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Re: Scoped style sheets.

From: Tab Atkins Jr. <jackalmage@gmail.com>
Date: Mon, 14 Jul 2008 18:00:29 -0500
Message-ID: <dd0fbad0807141600s70958c8cv9e92f94f5530fb02@mail.gmail.com>
To: "Andrew Fedoniouk" <news@terrainformatica.com>
Cc: "Lachlan Hunt" <lachlan.hunt@lachy.id.au>, www-style <www-style@w3.org>, "Ian Hickson" <ian@hixie.ch>

On Mon, Jul 14, 2008 at 5:50 PM, Andrew Fedoniouk
<news@terrainformatica.com> wrote:
>
> One more thing about <style scoped />.
>
> What would be a specificity of CSS rules in scoped style sheet?
> Question is in markup:
>
> <html>
> <style>
>  body #content p { color:red; }
> <body>
>  <div #content>
>    <style scoped>
>        p { color:green; }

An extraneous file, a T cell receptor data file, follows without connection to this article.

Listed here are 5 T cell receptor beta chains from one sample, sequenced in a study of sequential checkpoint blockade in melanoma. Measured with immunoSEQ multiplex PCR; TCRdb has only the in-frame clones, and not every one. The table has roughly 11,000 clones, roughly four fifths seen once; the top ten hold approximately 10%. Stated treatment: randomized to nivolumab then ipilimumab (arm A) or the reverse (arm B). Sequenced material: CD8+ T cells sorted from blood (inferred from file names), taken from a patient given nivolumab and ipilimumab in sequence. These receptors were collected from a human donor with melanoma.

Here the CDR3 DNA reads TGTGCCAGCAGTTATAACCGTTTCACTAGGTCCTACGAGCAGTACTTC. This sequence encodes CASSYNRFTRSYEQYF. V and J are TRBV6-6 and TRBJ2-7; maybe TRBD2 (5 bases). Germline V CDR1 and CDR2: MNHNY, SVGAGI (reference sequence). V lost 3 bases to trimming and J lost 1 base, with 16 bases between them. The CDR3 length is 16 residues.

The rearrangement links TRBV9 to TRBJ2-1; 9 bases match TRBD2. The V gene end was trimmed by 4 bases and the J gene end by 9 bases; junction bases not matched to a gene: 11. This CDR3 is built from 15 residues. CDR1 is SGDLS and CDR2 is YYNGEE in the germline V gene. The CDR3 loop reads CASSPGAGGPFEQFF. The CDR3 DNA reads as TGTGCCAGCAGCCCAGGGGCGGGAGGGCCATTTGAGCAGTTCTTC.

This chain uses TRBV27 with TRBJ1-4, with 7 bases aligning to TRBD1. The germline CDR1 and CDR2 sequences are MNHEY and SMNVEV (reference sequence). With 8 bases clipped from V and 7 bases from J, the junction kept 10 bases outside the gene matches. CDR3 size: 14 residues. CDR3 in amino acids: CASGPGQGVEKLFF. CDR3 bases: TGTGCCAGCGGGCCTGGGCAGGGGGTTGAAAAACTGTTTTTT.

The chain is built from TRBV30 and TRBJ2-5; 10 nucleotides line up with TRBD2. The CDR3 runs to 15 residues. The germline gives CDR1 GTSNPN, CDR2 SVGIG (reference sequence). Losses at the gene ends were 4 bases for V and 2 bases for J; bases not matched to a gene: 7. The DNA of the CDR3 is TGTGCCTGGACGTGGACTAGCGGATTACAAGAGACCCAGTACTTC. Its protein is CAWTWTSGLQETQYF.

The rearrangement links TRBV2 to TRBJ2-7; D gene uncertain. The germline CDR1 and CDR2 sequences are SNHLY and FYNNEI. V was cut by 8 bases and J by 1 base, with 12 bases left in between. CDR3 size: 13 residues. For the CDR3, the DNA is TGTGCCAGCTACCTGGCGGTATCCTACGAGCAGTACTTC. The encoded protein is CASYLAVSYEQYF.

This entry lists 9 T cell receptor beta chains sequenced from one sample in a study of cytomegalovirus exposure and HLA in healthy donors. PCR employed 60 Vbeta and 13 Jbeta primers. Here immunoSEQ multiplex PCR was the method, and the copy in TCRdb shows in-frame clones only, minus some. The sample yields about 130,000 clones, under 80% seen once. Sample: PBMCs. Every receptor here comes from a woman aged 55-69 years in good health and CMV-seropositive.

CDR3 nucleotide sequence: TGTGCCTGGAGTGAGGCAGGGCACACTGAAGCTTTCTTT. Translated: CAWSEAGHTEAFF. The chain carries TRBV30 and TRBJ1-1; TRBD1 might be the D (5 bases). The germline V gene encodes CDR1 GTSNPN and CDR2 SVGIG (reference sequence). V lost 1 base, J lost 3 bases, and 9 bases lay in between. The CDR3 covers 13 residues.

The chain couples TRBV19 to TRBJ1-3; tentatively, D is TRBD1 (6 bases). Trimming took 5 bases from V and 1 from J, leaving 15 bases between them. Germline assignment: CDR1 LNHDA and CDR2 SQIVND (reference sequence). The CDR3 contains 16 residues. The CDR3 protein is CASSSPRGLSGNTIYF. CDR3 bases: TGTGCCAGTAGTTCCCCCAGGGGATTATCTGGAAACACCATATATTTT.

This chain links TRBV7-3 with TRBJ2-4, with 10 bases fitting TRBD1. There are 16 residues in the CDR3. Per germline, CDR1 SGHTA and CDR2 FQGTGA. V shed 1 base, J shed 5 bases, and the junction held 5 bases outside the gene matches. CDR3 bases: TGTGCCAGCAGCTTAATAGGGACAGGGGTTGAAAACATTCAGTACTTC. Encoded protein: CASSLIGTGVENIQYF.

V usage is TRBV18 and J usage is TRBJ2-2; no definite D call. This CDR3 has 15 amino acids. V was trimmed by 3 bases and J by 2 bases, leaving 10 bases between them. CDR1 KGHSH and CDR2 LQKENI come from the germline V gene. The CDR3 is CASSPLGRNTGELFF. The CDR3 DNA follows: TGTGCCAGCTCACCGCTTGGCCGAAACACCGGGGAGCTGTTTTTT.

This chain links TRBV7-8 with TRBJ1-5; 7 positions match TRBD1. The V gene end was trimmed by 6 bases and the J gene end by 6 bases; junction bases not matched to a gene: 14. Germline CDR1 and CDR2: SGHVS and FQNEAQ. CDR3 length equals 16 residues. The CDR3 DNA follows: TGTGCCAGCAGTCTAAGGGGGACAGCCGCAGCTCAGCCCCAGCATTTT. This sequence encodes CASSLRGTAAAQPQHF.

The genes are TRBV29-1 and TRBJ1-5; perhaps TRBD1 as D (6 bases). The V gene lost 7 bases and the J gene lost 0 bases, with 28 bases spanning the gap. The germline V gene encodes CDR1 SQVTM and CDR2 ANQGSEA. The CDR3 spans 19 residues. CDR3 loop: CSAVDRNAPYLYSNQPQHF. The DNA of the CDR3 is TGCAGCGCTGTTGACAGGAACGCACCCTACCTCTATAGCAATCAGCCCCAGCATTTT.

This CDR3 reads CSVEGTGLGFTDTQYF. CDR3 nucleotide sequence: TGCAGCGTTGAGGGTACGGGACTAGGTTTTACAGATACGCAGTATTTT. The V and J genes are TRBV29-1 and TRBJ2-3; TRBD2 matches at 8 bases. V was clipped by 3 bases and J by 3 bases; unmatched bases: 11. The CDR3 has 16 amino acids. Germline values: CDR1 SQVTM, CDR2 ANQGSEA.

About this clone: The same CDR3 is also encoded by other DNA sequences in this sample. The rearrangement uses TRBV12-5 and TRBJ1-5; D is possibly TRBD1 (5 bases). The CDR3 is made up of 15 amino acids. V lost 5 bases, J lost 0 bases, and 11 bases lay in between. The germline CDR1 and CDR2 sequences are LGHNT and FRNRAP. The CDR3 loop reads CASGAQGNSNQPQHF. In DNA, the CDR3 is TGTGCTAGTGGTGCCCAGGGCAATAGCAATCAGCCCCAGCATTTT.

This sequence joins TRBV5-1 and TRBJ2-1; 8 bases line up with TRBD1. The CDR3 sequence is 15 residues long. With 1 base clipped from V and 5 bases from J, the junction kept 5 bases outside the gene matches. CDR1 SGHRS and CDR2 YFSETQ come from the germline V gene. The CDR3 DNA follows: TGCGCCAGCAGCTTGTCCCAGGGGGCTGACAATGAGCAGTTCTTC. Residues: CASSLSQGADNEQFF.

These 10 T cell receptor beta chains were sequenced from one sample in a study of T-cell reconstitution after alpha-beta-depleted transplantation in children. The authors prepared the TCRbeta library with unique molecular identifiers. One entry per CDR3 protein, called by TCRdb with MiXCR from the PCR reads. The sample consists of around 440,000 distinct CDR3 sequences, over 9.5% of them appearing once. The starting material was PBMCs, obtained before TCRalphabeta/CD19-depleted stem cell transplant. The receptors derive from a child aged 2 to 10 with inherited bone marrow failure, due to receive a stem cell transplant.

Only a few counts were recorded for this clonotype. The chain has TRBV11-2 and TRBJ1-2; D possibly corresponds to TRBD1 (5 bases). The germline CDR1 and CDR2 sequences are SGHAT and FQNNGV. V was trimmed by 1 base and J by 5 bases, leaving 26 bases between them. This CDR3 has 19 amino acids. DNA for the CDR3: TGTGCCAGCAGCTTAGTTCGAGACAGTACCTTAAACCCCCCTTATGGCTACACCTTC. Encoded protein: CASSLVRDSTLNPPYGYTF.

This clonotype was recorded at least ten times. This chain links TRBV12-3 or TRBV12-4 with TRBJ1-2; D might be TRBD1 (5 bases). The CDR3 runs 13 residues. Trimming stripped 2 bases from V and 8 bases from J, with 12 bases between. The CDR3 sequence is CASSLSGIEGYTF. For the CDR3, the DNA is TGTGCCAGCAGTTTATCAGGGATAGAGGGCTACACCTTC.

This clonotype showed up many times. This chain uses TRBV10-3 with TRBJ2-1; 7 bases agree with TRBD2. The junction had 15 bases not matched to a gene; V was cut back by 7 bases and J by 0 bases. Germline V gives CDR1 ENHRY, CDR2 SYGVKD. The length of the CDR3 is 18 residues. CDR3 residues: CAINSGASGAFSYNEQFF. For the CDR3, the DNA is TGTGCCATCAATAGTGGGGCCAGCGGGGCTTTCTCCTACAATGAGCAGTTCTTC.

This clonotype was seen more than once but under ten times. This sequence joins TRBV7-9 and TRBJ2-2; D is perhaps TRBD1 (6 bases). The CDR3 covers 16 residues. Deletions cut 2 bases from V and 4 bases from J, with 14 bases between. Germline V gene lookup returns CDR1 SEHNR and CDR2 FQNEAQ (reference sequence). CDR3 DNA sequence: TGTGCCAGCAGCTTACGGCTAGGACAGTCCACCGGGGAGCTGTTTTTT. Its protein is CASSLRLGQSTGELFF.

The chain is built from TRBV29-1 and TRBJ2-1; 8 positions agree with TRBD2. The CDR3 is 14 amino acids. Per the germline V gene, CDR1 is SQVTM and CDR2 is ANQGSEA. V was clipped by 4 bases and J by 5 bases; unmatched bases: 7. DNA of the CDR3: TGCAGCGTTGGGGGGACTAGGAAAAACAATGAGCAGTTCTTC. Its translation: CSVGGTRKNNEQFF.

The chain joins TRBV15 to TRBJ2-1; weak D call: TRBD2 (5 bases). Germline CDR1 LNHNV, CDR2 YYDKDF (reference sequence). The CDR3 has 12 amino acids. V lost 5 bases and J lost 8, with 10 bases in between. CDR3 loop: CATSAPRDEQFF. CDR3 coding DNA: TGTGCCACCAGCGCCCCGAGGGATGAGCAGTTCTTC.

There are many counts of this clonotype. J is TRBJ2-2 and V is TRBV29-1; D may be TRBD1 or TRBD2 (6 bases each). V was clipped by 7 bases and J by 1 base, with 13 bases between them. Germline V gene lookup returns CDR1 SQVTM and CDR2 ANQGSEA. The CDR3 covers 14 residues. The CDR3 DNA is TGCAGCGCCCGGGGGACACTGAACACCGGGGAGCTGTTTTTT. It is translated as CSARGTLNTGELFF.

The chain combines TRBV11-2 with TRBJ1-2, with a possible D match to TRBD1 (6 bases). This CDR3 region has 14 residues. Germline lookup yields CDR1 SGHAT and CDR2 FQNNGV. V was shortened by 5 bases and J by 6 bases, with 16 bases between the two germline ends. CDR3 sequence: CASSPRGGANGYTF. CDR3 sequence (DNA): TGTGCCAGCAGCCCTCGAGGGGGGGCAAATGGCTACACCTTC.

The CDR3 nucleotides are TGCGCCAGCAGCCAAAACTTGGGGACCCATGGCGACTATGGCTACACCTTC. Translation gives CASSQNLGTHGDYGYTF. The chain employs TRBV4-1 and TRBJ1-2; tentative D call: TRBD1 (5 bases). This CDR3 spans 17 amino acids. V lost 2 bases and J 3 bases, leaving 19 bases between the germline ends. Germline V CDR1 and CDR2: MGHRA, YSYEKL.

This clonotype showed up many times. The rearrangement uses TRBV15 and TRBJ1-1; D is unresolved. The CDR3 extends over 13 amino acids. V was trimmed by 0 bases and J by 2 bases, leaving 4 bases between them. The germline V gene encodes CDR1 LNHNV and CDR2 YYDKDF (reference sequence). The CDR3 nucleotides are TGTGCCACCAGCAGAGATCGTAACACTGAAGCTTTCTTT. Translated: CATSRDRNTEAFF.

>    </style>
>    <p>what would be the color of this text?</p>
>  </div>
> </body>
> </html>
>
> It appears as <style scoped> should always be more specific than rules in
> just a <style>.
> Yes/no?

Hmm.  It's certainly tempting to say, "exactly as normal", but that
can cause a lot of problems.  Part of the point of scoping is to state
that you have special styles specifically for the scoped fragment, and
having to deal with specificity issues all the time would be very
annoying.  It's likely to be a very common problem, as well, since the
use of scoping means that you don't need the elaborate targetting
preamble that is sometimes required in global styles (and thus your
scoped styles will naively have a much lower specificity).

So, yeah, you'd want scoped rules to win over unscoped rules
regardless of specificity.  However, you have to address the
interaction with !important.  I believe it's most reasonable to still
have !important rules ignore specificity and apply regardless, meaning
that a global !important rule would override a scoped rule without
!important.

Of course, a scoped !important rule would likely override a global
!important rule, no?

~TJ
Received on Monday, 14 July 2008 23:01:10 GMT

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